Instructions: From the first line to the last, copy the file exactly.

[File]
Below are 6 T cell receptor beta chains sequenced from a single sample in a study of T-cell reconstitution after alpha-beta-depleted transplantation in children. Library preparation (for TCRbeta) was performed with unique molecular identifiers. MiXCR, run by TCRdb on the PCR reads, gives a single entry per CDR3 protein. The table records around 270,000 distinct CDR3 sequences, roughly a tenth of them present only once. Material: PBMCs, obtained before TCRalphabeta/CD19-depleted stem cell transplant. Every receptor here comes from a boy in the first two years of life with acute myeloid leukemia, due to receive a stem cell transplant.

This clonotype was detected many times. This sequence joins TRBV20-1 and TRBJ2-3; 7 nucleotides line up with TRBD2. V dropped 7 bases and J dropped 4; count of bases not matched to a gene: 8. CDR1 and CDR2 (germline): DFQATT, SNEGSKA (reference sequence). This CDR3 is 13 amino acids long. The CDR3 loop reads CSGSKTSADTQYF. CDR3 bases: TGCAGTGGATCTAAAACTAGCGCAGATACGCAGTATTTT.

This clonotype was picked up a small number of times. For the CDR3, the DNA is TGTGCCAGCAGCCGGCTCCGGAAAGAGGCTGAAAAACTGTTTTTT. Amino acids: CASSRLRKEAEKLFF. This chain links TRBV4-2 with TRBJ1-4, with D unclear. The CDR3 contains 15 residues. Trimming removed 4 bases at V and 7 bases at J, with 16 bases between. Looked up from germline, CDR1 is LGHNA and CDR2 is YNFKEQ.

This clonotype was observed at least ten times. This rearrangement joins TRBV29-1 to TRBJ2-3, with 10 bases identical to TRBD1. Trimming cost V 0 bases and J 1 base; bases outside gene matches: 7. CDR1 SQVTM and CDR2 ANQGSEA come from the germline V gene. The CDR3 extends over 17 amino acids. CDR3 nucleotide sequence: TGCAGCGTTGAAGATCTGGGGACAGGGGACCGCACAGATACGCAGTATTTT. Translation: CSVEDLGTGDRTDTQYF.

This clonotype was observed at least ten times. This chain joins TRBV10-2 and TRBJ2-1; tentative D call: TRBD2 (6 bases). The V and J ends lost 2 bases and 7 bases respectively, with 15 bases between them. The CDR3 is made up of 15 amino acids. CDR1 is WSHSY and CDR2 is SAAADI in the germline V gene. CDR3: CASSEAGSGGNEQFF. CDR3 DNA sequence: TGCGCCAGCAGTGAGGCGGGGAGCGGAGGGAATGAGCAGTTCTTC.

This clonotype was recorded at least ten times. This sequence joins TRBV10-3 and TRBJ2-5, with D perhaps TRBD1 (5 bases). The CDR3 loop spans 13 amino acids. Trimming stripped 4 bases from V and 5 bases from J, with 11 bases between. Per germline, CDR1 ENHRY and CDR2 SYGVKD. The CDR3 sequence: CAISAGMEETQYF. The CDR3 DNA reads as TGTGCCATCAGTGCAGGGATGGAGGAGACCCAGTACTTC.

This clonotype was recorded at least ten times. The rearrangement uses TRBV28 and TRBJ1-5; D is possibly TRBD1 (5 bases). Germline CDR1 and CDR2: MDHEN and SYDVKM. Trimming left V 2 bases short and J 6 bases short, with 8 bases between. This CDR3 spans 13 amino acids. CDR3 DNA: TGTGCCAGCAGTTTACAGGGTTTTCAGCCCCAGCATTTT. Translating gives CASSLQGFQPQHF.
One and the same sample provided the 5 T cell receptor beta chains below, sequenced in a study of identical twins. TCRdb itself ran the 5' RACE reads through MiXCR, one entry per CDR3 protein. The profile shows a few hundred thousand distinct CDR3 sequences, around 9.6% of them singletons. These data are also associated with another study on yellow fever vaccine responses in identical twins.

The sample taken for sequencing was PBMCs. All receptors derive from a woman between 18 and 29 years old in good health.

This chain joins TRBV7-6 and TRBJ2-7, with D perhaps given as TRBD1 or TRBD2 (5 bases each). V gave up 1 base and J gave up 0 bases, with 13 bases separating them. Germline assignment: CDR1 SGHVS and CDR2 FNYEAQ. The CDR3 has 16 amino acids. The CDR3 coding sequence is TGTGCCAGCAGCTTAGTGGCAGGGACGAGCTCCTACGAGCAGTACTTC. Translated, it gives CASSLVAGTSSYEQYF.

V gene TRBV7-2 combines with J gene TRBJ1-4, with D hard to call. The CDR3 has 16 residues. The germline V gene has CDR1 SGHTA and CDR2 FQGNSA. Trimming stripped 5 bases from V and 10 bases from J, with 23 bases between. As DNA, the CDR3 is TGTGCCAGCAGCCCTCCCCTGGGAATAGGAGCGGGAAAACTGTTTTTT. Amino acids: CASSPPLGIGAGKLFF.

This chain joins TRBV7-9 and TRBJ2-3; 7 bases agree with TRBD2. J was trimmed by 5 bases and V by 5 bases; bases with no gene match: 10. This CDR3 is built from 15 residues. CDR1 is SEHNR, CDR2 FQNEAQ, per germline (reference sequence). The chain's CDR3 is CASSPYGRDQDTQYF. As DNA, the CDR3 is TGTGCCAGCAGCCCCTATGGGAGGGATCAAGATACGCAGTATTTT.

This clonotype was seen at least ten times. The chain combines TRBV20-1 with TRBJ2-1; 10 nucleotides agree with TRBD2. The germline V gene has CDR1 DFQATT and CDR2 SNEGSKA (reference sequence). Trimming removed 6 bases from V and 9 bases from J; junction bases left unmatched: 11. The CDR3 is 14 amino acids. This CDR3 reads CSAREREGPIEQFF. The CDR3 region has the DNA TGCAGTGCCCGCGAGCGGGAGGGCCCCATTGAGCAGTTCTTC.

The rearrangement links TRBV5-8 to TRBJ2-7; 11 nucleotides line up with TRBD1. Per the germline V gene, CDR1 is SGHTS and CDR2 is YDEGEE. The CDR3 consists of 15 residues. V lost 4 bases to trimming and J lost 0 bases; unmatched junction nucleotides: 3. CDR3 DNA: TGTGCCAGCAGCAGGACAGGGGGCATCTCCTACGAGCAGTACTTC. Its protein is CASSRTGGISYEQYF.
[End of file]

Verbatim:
Below are 6 T cell receptor beta chains sequenced from a single sample in a study of T-cell reconstitution after alpha-beta-depleted transplantation in children. Library preparation (for TCRbeta) was performed with unique molecular identifiers. MiXCR, run by TCRdb on the PCR reads, gives a single entry per CDR3 protein. The table records around 270,000 distinct CDR3 sequences, roughly a tenth of them present only once. Material: PBMCs, obtained before TCRalphabeta/CD19-depleted stem cell transplant. Every receptor here comes from a boy in the first two years of life with acute myeloid leukemia, due to receive a stem cell transplant.

This clonotype was detected many times. This sequence joins TRBV20-1 and TRBJ2-3; 7 nucleotides line up with TRBD2. V dropped 7 bases and J dropped 4; count of bases not matched to a gene: 8. CDR1 and CDR2 (germline): DFQATT, SNEGSKA (reference sequence). This CDR3 is 13 amino acids long. The CDR3 loop reads CSGSKTSADTQYF. CDR3 bases: TGCAGTGGATCTAAAACTAGCGCAGATACGCAGTATTTT.

This clonotype was picked up a small number of times. For the CDR3, the DNA is TGTGCCAGCAGCCGGCTCCGGAAAGAGGCTGAAAAACTGTTTTTT. Amino acids: CASSRLRKEAEKLFF. This chain links TRBV4-2 with TRBJ1-4, with D unclear. The CDR3 contains 15 residues. Trimming removed 4 bases at V and 7 bases at J, with 16 bases between. Looked up from germline, CDR1 is LGHNA and CDR2 is YNFKEQ.

This clonotype was observed at least ten times. This rearrangement joins TRBV29-1 to TRBJ2-3, with 10 bases identical to TRBD1. Trimming cost V 0 bases and J 1 base; bases outside gene matches: 7. CDR1 SQVTM and CDR2 ANQGSEA come from the germline V gene. The CDR3 extends over 17 amino acids. CDR3 nucleotide sequence: TGCAGCGTTGAAGATCTGGGGACAGGGGACCGCACAGATACGCAGTATTTT. Translation: CSVEDLGTGDRTDTQYF.

This clonotype was observed at least ten times. This chain joins TRBV10-2 and TRBJ2-1; tentative D call: TRBD2 (6 bases). The V and J ends lost 2 bases and 7 bases respectively, with 15 bases between them. The CDR3 is made up of 15 amino acids. CDR1 is WSHSY and CDR2 is SAAADI in the germline V gene. CDR3: CASSEAGSGGNEQFF. CDR3 DNA sequence: TGCGCCAGCAGTGAGGCGGGGAGCGGAGGGAATGAGCAGTTCTTC.

This clonotype was recorded at least ten times. This sequence joins TRBV10-3 and TRBJ2-5, with D perhaps TRBD1 (5 bases). The CDR3 loop spans 13 amino acids. Trimming stripped 4 bases from V and 5 bases from J, with 11 bases between. Per germline, CDR1 ENHRY and CDR2 SYGVKD. The CDR3 sequence: CAISAGMEETQYF. The CDR3 DNA reads as TGTGCCATCAGTGCAGGGATGGAGGAGACCCAGTACTTC.

This clonotype was recorded at least ten times. The rearrangement uses TRBV28 and TRBJ1-5; D is possibly TRBD1 (5 bases). Germline CDR1 and CDR2: MDHEN and SYDVKM. Trimming left V 2 bases short and J 6 bases short, with 8 bases between. This CDR3 spans 13 amino acids. CDR3 DNA: TGTGCCAGCAGTTTACAGGGTTTTCAGCCCCAGCATTTT. Translating gives CASSLQGFQPQHF.
One and the same sample provided the 5 T cell receptor beta chains below, sequenced in a study of identical twins. TCRdb itself ran the 5' RACE reads through MiXCR, one entry per CDR3 protein. The profile shows a few hundred thousand distinct CDR3 sequences, around 9.6% of them singletons. These data are also associated with another study on yellow fever vaccine responses in identical twins.

The sample taken for sequencing was PBMCs. All receptors derive from a woman between 18 and 29 years old in good health.

This chain joins TRBV7-6 and TRBJ2-7, with D perhaps given as TRBD1 or TRBD2 (5 bases each). V gave up 1 base and J gave up 0 bases, with 13 bases separating them. Germline assignment: CDR1 SGHVS and CDR2 FNYEAQ. The CDR3 has 16 amino acids. The CDR3 coding sequence is TGTGCCAGCAGCTTAGTGGCAGGGACGAGCTCCTACGAGCAGTACTTC. Translated, it gives CASSLVAGTSSYEQYF.

V gene TRBV7-2 combines with J gene TRBJ1-4, with D hard to call. The CDR3 has 16 residues. The germline V gene has CDR1 SGHTA and CDR2 FQGNSA. Trimming stripped 5 bases from V and 10 bases from J, with 23 bases between. As DNA, the CDR3 is TGTGCCAGCAGCCCTCCCCTGGGAATAGGAGCGGGAAAACTGTTTTTT. Amino acids: CASSPPLGIGAGKLFF.

This chain joins TRBV7-9 and TRBJ2-3; 7 bases agree with TRBD2. J was trimmed by 5 bases and V by 5 bases; bases with no gene match: 10. This CDR3 is built from 15 residues. CDR1 is SEHNR, CDR2 FQNEAQ, per germline (reference sequence). The chain's CDR3 is CASSPYGRDQDTQYF. As DNA, the CDR3 is TGTGCCAGCAGCCCCTATGGGAGGGATCAAGATACGCAGTATTTT.

This clonotype was seen at least ten times. The chain combines TRBV20-1 with TRBJ2-1; 10 nucleotides agree with TRBD2. The germline V gene has CDR1 DFQATT and CDR2 SNEGSKA (reference sequence). Trimming removed 6 bases from V and 9 bases from J; junction bases left unmatched: 11. The CDR3 is 14 amino acids. This CDR3 reads CSAREREGPIEQFF. The CDR3 region has the DNA TGCAGTGCCCGCGAGCGGGAGGGCCCCATTGAGCAGTTCTTC.

The rearrangement links TRBV5-8 to TRBJ2-7; 11 nucleotides line up with TRBD1. Per the germline V gene, CDR1 is SGHTS and CDR2 is YDEGEE. The CDR3 consists of 15 residues. V lost 4 bases to trimming and J lost 0 bases; unmatched junction nucleotides: 3. CDR3 DNA: TGTGCCAGCAGCAGGACAGGGGGCATCTCCTACGAGCAGTACTTC. Its protein is CASSRTGGISYEQYF.